Despite Bangkok’s reputation as a haven of culinary delights of every sort, there are few restaurants that can boast a condom-laden family planning design theme – and even fewer chosen for their proximity to an abortion clinic.
The restaurant looks much like any other found in central Bangkok: a dining area with attached bar and an outside seating area. But, then there are the bright white condoms hanging from the beard of a life-sized Santa Claus and a model Mayflower drooping with jonnies; condoms from around the world adorn the walls and kitschy posters crack wise about size.
Beneath this strange restaurant gimmick are the budding family planning and population policies of Thailand, and to understand that, it’s important to understand Mechai Viravaidya, Mr. Condom. Mechai has been plugging away as one of the most important family planning campaigners in Asia since the 1970s, but he got his start as an economist who saw controlling population growth as the key to increasing quality of life.
In 1974, Mechai said in a TEDx Talk in 2010, the average number of children for a Thai family was seven; critical to building a future, in Mechai’s mind, was slowing population growth.
The key to Mechai’s success was in an emphasis on using everyday people to spread a message of contraception; instead of doctors – of which there were very few – prescribing the pill, Mechai used nurses and midwives. He popularized the selling of condoms with games and rural education, spreading the idea that condoms should be as common as cabbages. Today condoms in Thailand are still often referred to as “mechais.”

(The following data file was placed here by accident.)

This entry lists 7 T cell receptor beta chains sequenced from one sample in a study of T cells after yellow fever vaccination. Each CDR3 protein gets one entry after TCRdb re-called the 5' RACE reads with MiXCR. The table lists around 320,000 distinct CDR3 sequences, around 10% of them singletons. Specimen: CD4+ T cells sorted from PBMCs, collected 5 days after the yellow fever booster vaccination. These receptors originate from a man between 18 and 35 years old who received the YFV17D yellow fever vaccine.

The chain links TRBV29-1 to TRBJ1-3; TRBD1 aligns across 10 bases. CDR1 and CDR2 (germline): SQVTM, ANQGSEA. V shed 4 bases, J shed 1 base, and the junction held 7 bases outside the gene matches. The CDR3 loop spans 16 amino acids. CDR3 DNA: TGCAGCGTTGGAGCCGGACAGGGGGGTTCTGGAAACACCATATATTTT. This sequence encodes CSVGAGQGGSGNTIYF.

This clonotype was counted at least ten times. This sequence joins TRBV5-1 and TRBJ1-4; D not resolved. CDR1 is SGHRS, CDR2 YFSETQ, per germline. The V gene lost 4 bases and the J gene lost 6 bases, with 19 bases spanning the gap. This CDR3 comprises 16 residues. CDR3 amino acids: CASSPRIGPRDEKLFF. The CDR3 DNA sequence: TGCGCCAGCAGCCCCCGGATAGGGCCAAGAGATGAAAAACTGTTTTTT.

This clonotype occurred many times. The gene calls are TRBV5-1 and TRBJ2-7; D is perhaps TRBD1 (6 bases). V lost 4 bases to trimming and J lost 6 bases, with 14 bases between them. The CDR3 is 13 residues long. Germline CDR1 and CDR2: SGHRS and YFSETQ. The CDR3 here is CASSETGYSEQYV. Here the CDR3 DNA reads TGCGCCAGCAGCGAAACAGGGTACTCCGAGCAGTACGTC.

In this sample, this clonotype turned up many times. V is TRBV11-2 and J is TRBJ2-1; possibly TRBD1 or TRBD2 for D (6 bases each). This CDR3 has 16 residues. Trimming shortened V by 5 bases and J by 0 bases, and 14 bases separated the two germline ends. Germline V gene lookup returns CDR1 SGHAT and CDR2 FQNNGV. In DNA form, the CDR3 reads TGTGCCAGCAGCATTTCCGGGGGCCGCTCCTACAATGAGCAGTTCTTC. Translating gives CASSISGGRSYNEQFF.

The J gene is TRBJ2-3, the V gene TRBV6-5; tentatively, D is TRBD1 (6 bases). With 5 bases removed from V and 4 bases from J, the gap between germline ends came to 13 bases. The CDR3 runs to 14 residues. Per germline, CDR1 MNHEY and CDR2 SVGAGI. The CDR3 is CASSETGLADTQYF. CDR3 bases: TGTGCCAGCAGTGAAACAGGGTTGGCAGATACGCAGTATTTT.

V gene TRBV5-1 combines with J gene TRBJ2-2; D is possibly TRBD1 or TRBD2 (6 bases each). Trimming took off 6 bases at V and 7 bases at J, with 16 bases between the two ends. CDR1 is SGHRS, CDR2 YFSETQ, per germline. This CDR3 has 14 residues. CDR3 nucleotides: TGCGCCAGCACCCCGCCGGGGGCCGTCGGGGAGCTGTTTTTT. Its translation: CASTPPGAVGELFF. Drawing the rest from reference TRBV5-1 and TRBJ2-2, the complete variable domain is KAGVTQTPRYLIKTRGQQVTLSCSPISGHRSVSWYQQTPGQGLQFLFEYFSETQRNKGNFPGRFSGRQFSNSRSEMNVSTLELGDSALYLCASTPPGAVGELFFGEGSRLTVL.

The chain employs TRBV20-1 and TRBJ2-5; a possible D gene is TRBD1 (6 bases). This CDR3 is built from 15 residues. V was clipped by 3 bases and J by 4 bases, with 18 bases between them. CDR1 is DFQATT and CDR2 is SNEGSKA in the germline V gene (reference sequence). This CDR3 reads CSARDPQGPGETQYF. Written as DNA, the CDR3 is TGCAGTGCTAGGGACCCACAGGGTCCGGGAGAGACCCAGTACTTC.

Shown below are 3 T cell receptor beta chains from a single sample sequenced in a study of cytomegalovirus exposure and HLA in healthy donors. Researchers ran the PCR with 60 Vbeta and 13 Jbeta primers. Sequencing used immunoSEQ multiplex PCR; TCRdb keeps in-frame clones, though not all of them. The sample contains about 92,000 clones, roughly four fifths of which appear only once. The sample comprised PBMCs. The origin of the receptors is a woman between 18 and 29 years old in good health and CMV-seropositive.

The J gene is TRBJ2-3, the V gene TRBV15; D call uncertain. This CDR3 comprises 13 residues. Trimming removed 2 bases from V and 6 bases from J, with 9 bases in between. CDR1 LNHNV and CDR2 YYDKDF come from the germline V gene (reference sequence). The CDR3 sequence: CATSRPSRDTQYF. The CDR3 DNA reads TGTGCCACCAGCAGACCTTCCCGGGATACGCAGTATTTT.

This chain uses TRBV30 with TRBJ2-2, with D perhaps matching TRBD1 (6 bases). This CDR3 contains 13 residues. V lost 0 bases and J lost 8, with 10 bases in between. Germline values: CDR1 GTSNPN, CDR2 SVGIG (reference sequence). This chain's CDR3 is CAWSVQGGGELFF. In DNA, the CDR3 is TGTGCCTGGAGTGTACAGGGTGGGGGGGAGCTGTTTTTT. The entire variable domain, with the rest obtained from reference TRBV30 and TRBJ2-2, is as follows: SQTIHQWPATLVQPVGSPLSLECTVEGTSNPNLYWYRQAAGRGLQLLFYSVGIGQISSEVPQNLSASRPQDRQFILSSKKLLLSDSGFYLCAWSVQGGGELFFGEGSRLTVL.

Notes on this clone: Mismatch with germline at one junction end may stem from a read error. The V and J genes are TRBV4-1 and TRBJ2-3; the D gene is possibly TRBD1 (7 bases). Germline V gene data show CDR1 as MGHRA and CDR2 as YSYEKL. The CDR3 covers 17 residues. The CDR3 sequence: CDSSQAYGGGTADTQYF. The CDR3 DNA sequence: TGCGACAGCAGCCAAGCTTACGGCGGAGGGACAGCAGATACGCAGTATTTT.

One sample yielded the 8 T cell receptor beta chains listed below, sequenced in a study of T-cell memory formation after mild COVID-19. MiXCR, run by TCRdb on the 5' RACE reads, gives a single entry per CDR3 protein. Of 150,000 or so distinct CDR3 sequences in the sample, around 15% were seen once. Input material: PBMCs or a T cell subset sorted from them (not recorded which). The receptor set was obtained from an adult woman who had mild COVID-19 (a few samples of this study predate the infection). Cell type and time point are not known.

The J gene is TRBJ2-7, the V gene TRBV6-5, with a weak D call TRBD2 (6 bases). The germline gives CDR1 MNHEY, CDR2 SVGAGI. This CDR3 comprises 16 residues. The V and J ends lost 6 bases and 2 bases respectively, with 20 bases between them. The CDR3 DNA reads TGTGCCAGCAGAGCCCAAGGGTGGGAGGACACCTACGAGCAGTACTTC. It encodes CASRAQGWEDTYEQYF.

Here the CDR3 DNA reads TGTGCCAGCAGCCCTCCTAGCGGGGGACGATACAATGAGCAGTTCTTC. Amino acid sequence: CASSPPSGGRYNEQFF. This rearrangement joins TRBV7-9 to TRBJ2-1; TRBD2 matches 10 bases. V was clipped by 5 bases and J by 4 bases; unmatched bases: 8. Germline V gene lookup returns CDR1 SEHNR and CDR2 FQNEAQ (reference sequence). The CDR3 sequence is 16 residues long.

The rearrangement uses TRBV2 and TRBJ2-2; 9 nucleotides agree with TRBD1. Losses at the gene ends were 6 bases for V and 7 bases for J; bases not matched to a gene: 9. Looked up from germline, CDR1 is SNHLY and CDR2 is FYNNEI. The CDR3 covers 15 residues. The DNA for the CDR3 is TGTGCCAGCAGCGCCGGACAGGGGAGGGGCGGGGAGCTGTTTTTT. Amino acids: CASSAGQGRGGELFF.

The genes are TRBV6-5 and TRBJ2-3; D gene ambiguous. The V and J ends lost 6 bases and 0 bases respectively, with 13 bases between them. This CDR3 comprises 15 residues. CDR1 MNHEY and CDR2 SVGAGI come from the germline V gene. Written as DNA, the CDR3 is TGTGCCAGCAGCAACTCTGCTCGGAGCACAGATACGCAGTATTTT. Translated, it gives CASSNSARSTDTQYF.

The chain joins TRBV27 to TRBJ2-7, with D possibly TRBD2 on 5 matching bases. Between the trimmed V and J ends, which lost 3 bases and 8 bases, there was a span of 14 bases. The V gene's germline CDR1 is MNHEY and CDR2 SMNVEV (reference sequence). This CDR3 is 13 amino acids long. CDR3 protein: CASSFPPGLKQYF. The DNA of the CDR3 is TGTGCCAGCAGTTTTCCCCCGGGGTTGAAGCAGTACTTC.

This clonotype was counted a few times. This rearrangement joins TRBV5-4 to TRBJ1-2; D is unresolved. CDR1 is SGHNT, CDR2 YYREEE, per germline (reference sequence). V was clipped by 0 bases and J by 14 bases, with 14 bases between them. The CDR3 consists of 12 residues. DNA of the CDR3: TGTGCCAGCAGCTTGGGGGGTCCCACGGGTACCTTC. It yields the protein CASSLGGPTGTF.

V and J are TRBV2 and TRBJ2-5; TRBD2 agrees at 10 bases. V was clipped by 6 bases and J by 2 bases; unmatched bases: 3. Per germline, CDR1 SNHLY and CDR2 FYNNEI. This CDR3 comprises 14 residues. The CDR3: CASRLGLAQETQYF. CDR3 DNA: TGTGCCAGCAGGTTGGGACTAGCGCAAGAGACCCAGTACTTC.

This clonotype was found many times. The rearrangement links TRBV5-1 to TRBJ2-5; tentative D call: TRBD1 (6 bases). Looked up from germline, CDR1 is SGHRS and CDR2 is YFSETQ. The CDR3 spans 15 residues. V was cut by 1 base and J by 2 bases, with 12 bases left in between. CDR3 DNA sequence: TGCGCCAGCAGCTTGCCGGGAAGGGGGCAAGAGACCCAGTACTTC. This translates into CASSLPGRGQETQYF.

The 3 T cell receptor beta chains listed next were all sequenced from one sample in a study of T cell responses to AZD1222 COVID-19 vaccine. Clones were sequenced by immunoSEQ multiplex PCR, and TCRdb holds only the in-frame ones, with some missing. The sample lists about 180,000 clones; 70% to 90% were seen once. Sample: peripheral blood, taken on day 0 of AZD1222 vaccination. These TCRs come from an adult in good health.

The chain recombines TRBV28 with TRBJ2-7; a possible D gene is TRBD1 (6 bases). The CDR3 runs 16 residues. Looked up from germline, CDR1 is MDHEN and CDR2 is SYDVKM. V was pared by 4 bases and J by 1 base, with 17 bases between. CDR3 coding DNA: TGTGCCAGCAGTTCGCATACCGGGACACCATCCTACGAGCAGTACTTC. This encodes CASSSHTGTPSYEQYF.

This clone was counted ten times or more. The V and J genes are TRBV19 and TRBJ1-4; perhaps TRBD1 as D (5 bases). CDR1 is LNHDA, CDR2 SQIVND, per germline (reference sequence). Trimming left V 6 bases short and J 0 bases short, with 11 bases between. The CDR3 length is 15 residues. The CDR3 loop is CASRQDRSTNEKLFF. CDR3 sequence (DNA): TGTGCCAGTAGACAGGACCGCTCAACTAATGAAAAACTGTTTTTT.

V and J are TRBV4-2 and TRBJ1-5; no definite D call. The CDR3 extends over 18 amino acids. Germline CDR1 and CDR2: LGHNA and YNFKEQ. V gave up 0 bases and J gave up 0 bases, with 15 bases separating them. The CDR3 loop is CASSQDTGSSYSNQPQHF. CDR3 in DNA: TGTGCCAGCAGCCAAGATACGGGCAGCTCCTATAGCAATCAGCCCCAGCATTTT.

Harkening back to an age when family planning barely existed in Thailand, Cabbages & Condoms – which today has five locations – is just the tip of the family planning iceberg, with resorts (Birds and Bees), tours and charities all leading back to Mechai Viravaidya under the auspices of the Population and Community Development Association (PDA).
The original purpose of the program was successful. Thailand’s population growth went from 3.3 in 1974 to 0.5 in 2000, but, regardless of the charm of its founder, PDA found itself up against contentious issues, including one of the most combative issues in modern morality. After walking down the Cabbages & Condoms archway, diners walk past the sign for a clinic.
The strictures for allowing abortions in Thailand have loosened in recent years, becoming ever more available to those who require these essential services. Then and now the clinic above Cabbages & Condoms provides services to impoverished women in the community, which has not always been appreciated; the clinic has been subjected to raids and legal troubles. Even with the issue of condoms, Mechai Viravaidya has taken flak for encouraging sexual promiscuity.
People searching for abortion services in Bangkok will still see this strange little restaurant pop up on their search, but today Planned Parenthood services are available in Bangkok – as are other options. The legacy of Mechai and PDA is clearly visible.
The PDA still has many high-profile causes: resorts, HIV prevention programs, rural business education programs, development schemes, and schools. The organization’s successes have not gone unnoticed worldwide, either; PDA received a grant from the Bill & Melinda Gates foundation in 2007 for $1 million.
Family planning is often taken for granted until it is needed, but this little restaurant on Sukhumvit Soi 12 is a small reminder of a legacy that helped take abortions from back alleys and educate a nation.
The drinks served in the Captain Condom Bar are reasonably well mixed, and while the satay is a little citrusy, the chef-recommended fried shrimp in tamarind sauce is quite tasty for the very affordable price. All diners receive a complimentary prophylactic with their meal.